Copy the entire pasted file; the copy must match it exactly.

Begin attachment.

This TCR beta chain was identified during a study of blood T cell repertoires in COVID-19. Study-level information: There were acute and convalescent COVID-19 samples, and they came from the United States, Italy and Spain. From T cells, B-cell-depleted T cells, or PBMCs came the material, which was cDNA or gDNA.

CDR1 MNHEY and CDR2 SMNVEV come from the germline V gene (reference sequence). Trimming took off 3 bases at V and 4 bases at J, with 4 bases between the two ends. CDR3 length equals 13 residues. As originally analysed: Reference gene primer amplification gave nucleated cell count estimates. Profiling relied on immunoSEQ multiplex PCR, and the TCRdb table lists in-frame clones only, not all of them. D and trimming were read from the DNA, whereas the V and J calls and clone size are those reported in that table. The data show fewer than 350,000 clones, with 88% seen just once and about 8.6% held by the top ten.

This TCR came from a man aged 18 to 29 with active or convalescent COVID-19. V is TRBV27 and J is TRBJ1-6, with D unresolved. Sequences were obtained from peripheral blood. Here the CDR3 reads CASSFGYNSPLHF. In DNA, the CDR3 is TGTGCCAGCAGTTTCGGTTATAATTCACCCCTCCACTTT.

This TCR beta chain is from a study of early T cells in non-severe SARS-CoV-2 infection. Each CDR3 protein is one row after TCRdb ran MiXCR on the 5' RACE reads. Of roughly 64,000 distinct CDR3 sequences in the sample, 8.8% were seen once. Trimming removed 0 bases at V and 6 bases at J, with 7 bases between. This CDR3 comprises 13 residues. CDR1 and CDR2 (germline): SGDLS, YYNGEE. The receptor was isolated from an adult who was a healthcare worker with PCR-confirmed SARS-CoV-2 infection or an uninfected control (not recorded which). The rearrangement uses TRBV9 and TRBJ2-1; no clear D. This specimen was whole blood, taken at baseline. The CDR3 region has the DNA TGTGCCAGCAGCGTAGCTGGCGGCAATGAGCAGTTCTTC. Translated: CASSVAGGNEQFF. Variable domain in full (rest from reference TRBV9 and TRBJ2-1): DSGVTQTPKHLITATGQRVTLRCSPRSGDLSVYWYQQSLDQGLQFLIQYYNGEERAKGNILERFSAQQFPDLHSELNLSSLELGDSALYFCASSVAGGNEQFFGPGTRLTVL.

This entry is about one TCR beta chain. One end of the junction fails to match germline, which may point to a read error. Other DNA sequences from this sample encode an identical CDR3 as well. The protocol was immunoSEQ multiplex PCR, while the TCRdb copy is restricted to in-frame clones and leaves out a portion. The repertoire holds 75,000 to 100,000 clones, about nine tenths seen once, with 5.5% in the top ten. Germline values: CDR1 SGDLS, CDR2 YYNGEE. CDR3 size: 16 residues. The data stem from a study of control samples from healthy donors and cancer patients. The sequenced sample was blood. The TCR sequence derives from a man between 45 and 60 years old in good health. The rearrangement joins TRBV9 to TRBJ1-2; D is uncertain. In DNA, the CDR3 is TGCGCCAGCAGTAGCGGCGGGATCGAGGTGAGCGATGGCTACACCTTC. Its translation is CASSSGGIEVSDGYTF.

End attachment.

This TCR beta chain was identified during a study of blood T cell repertoires in COVID-19. Study-level information: There were acute and convalescent COVID-19 samples, and they came from the United States, Italy and Spain. From T cells, B-cell-depleted T cells, or PBMCs came the material, which was cDNA or gDNA.

CDR1 MNHEY and CDR2 SMNVEV come from the germline V gene (reference sequence). Trimming took off 3 bases at V and 4 bases at J, with 4 bases between the two ends. CDR3 length equals 13 residues. As originally analysed: Reference gene primer amplification gave nucleated cell count estimates. Profiling relied on immunoSEQ multiplex PCR, and the TCRdb table lists in-frame clones only, not all of them. D and trimming were read from the DNA, whereas the V and J calls and clone size are those reported in that table. The data show fewer than 350,000 clones, with 88% seen just once and about 8.6% held by the top ten.

This TCR came from a man aged 18 to 29 with active or convalescent COVID-19. V is TRBV27 and J is TRBJ1-6, with D unresolved. Sequences were obtained from peripheral blood. Here the CDR3 reads CASSFGYNSPLHF. In DNA, the CDR3 is TGTGCCAGCAGTTTCGGTTATAATTCACCCCTCCACTTT.

This TCR beta chain is from a study of early T cells in non-severe SARS-CoV-2 infection. Each CDR3 protein is one row after TCRdb ran MiXCR on the 5' RACE reads. Of roughly 64,000 distinct CDR3 sequences in the sample, 8.8% were seen once. Trimming removed 0 bases at V and 6 bases at J, with 7 bases between. This CDR3 comprises 13 residues. CDR1 and CDR2 (germline): SGDLS, YYNGEE. The receptor was isolated from an adult who was a healthcare worker with PCR-confirmed SARS-CoV-2 infection or an uninfected control (not recorded which). The rearrangement uses TRBV9 and TRBJ2-1; no clear D. This specimen was whole blood, taken at baseline. The CDR3 region has the DNA TGTGCCAGCAGCGTAGCTGGCGGCAATGAGCAGTTCTTC. Translated: CASSVAGGNEQFF. Variable domain in full (rest from reference TRBV9 and TRBJ2-1): DSGVTQTPKHLITATGQRVTLRCSPRSGDLSVYWYQQSLDQGLQFLIQYYNGEERAKGNILERFSAQQFPDLHSELNLSSLELGDSALYFCASSVAGGNEQFFGPGTRLTVL.

This entry is about one TCR beta chain. One end of the junction fails to match germline, which may point to a read error. Other DNA sequences from this sample encode an identical CDR3 as well. The protocol was immunoSEQ multiplex PCR, while the TCRdb copy is restricted to in-frame clones and leaves out a portion. The repertoire holds 75,000 to 100,000 clones, about nine tenths seen once, with 5.5% in the top ten. Germline values: CDR1 SGDLS, CDR2 YYNGEE. CDR3 size: 16 residues. The data stem from a study of control samples from healthy donors and cancer patients. The sequenced sample was blood. The TCR sequence derives from a man between 45 and 60 years old in good health. The rearrangement joins TRBV9 to TRBJ1-2; D is uncertain. In DNA, the CDR3 is TGCGCCAGCAGTAGCGGCGGGATCGAGGTGAGCGATGGCTACACCTTC. Its translation is CASSSGGIEVSDGYTF.